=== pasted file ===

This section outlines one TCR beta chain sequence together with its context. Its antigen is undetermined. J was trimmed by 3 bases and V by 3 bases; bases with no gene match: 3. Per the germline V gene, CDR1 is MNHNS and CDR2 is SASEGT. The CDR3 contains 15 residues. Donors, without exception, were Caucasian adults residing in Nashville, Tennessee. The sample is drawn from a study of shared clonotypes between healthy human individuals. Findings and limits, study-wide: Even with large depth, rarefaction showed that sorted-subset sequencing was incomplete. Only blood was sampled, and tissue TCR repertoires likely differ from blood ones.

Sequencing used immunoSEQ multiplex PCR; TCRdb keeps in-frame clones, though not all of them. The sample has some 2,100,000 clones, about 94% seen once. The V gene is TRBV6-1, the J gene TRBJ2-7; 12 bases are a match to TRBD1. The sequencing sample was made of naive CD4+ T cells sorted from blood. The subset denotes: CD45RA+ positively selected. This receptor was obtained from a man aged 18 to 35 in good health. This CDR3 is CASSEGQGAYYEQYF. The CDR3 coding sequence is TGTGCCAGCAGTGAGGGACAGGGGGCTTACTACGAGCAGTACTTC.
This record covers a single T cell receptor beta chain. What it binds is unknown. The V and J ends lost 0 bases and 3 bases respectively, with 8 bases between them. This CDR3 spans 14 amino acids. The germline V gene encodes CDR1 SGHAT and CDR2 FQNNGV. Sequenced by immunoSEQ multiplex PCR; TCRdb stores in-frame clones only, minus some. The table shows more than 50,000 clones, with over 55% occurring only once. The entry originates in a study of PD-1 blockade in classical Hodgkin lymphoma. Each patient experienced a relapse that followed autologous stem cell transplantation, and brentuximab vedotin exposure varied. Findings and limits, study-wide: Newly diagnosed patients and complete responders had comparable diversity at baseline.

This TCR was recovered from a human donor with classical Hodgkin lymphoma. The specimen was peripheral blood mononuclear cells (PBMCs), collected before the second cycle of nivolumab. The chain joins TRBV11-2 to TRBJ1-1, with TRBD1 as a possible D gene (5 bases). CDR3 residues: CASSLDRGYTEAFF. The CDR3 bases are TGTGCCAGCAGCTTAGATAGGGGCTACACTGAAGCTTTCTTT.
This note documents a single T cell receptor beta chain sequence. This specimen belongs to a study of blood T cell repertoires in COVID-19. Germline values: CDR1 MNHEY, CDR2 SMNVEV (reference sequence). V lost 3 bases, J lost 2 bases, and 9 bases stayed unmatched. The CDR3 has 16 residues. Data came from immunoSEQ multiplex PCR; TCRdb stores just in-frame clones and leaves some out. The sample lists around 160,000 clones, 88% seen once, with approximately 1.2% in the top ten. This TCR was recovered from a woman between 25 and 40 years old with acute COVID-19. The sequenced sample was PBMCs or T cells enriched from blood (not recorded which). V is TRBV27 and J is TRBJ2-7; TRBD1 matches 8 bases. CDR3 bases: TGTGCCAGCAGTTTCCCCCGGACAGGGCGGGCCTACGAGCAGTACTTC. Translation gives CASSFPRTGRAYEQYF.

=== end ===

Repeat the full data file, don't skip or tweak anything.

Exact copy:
This section outlines one TCR beta chain sequence together with its context. Its antigen is undetermined. J was trimmed by 3 bases and V by 3 bases; bases with no gene match: 3. Per the germline V gene, CDR1 is MNHNS and CDR2 is SASEGT. The CDR3 contains 15 residues. Donors, without exception, were Caucasian adults residing in Nashville, Tennessee. The sample is drawn from a study of shared clonotypes between healthy human individuals. Findings and limits, study-wide: Even with large depth, rarefaction showed that sorted-subset sequencing was incomplete. Only blood was sampled, and tissue TCR repertoires likely differ from blood ones.

Sequencing used immunoSEQ multiplex PCR; TCRdb keeps in-frame clones, though not all of them. The sample has some 2,100,000 clones, about 94% seen once. The V gene is TRBV6-1, the J gene TRBJ2-7; 12 bases are a match to TRBD1. The sequencing sample was made of naive CD4+ T cells sorted from blood. The subset denotes: CD45RA+ positively selected. This receptor was obtained from a man aged 18 to 35 in good health. This CDR3 is CASSEGQGAYYEQYF. The CDR3 coding sequence is TGTGCCAGCAGTGAGGGACAGGGGGCTTACTACGAGCAGTACTTC.
This record covers a single T cell receptor beta chain. What it binds is unknown. The V and J ends lost 0 bases and 3 bases respectively, with 8 bases between them. This CDR3 spans 14 amino acids. The germline V gene encodes CDR1 SGHAT and CDR2 FQNNGV. Sequenced by immunoSEQ multiplex PCR; TCRdb stores in-frame clones only, minus some. The table shows more than 50,000 clones, with over 55% occurring only once. The entry originates in a study of PD-1 blockade in classical Hodgkin lymphoma. Each patient experienced a relapse that followed autologous stem cell transplantation, and brentuximab vedotin exposure varied. Findings and limits, study-wide: Newly diagnosed patients and complete responders had comparable diversity at baseline.

This TCR was recovered from a human donor with classical Hodgkin lymphoma. The specimen was peripheral blood mononuclear cells (PBMCs), collected before the second cycle of nivolumab. The chain joins TRBV11-2 to TRBJ1-1, with TRBD1 as a possible D gene (5 bases). CDR3 residues: CASSLDRGYTEAFF. The CDR3 bases are TGTGCCAGCAGCTTAGATAGGGGCTACACTGAAGCTTTCTTT.
This note documents a single T cell receptor beta chain sequence. This specimen belongs to a study of blood T cell repertoires in COVID-19. Germline values: CDR1 MNHEY, CDR2 SMNVEV (reference sequence). V lost 3 bases, J lost 2 bases, and 9 bases stayed unmatched. The CDR3 has 16 residues. Data came from immunoSEQ multiplex PCR; TCRdb stores just in-frame clones and leaves some out. The sample lists around 160,000 clones, 88% seen once, with approximately 1.2% in the top ten. This TCR was recovered from a woman between 25 and 40 years old with acute COVID-19. The sequenced sample was PBMCs or T cells enriched from blood (not recorded which). V is TRBV27 and J is TRBJ2-7; TRBD1 matches 8 bases. CDR3 bases: TGTGCCAGCAGTTTCCCCCGGACAGGGCGGGCCTACGAGCAGTACTTC. Translation gives CASSFPRTGRAYEQYF.